HomeInternational GeopoliticsIn A Historic First, USAF’s Nuclear-Capable ‘Big Fat Ugly Fellow’ Is Set...

In A Historic First, USAF’s Nuclear-Capable ‘Big Fat Ugly Fellow’ Is Set To Land In South Korea



The United States Forces Korea (USFK) announced on October 16 that a US strategic bomber, the B-52, is scheduled to land in a South Korean air base this week, in what is being seen as another display of force against the burgeoning threat from North Korea’s missile program.

The announcement comes at a time when South Korea is all geared to kick off its largest-ever defense exhibition, the Seoul International Aerospace and Defense Exhibition (ADEX), to bolster its arms exports. Interestingly, the B-52 bomber will perform an unprecedented flyby before landing in the country.

USFK announced that the B-52 plans to conduct two flyovers as part of a larger cross-section of US military aircraft at the exhibition. Maj. Rachel Buitrago, 7th Air Force public affairs director, said, “These flyovers, air demonstrations, and static displays, including the landing for the B-52 on the peninsula, is part of our continued pledge to promote peace, stability, and prosperity on the Korean peninsula.”

Even though the long-range bombers, capable of carrying nuclear bombs, have flown over the Korean Peninsula during joint exercises between South Korea and the US, this would be the first time the B-52 Stratofortress landed at a South Korean air base.

US bombers typically fly over the Korean Peninsula and join South Korean forces’ joint training exercises. However, they do not land there but return to Guam, Hawaii, and other US territories.

After North Korea’s nuclear test in 2016, strategic bombers began to land in South Korea, but they don’t seem to have done so since. The other two strategic bombers of the USAF, B-2 Spirit and B-1B Lancer, landed at Osan Airbase in Pyeongtaek, 60 kilometers south of Seoul, in September 2016.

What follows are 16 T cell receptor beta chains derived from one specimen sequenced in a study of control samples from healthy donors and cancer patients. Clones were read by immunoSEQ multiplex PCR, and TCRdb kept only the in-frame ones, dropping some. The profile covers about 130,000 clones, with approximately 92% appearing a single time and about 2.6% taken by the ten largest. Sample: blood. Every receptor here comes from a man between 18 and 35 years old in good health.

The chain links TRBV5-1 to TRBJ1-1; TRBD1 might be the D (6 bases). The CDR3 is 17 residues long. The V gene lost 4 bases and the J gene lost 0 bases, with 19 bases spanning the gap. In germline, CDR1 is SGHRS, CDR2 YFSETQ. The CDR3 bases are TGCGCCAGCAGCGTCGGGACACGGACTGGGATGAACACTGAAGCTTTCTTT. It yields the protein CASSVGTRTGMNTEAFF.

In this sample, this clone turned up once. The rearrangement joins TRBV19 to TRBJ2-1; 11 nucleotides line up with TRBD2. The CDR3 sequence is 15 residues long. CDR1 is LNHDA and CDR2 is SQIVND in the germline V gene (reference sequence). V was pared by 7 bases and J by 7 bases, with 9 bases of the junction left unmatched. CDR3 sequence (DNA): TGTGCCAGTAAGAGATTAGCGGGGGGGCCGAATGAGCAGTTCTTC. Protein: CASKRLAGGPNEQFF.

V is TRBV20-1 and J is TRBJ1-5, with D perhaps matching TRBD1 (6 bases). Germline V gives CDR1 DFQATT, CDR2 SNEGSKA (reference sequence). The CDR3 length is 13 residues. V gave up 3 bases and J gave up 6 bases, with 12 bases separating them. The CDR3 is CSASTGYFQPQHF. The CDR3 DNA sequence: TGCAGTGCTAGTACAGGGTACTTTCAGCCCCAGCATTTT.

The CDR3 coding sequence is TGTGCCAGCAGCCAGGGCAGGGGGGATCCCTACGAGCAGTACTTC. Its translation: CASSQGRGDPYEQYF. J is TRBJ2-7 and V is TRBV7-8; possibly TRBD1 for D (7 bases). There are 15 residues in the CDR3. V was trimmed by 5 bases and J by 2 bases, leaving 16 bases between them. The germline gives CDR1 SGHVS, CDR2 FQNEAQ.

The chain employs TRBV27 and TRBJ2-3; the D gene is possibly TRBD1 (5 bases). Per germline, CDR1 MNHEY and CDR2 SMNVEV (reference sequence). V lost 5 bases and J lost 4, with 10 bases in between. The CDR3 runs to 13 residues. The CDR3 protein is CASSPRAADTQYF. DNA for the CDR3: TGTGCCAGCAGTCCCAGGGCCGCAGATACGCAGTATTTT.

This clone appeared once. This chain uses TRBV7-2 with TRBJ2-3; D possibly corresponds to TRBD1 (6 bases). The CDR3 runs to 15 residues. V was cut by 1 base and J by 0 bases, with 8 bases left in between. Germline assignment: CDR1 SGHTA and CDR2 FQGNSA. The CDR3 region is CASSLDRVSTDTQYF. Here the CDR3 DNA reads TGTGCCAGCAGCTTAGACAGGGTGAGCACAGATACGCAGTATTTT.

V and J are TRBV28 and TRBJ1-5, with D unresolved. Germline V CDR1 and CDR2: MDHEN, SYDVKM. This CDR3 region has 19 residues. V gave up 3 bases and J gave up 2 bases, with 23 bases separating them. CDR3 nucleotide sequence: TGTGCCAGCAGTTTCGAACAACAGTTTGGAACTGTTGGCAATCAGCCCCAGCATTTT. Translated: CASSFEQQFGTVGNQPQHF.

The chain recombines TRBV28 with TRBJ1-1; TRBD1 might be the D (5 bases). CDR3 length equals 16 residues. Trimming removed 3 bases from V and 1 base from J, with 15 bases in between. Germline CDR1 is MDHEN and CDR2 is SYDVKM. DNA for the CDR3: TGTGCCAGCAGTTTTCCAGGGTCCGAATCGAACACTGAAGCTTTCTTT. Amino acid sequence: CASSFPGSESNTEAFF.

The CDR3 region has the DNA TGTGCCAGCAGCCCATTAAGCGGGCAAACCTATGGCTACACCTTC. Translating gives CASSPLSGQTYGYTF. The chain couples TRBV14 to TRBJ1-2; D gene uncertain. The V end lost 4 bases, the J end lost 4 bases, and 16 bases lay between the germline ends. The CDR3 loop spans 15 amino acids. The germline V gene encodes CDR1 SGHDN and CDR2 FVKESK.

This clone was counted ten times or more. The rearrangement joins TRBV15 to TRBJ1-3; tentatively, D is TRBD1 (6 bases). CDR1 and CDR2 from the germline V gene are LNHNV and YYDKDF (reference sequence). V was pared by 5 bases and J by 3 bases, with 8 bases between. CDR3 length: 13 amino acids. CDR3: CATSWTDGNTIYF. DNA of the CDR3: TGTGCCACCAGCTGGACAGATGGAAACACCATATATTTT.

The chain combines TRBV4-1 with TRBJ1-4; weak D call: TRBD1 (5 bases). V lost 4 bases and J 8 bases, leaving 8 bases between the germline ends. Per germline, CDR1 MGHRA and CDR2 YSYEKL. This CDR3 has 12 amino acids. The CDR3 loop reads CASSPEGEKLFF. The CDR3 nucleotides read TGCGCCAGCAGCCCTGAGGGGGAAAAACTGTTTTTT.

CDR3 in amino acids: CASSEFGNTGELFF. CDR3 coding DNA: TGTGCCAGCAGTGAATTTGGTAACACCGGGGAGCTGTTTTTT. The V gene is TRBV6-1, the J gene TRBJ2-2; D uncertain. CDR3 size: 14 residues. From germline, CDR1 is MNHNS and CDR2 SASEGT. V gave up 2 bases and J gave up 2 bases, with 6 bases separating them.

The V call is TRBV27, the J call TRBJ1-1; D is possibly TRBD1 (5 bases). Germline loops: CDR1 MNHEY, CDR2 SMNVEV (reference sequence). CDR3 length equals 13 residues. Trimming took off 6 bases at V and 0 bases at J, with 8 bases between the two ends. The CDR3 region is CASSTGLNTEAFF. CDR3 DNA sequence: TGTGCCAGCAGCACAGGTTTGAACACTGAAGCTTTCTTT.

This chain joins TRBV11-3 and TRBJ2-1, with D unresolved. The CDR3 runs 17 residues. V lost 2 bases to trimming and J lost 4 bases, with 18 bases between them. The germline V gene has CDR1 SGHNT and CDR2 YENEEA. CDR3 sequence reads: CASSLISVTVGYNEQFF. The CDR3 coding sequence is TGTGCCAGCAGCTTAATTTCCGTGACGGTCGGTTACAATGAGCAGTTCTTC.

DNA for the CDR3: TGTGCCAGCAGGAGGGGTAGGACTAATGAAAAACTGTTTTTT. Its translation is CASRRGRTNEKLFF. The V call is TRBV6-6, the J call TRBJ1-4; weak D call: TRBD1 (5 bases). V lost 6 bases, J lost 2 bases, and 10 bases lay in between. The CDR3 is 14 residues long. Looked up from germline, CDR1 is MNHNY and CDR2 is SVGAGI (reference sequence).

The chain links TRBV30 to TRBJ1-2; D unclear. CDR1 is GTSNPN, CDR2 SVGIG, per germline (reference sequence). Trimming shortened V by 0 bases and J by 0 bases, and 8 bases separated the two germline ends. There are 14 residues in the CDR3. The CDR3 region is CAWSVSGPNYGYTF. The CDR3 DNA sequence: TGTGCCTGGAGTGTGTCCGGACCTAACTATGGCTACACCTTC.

The B-52 is the principal strategic bomber of the USAF, along with the B-2 Spirit and B-1B Lancer. It was reported in April this year that the USAF was considering a strategy that would involve regularly deploying strategic bombers in and near the Korean Peninsula, including landing them in South Korea.

This was hinted at by the US Pacific Air Forces commander, Gen. Kenneth Wilsbach, following the test of the Hwasong-18 solid-fuel intercontinental ballistic missile in mid-April.

At the time, Wilsbach told Nikkei Asia: “You might see, in the future and regularly, our bomber operations operating in and around the peninsula and perhaps even landing on the peninsula.” He referred to enhanced US-South Korea air force exercises frequently employing nuclear-capable bombers.

B 52H 001
A US Air Force B-52 Stratofortress bomber lands at Andersen Air Force Base, Guam, January 16, 2018, | Image: US Air Force

In July this year, the United States deployed a nuclear-armed submarine, USS Kentucky, to South Korea for the first time in four decades. The deployment aimed at deterring North Korea drew a fierce response, with the country saying it was “the most undisguised nuclear blackmail” against Pyongyang.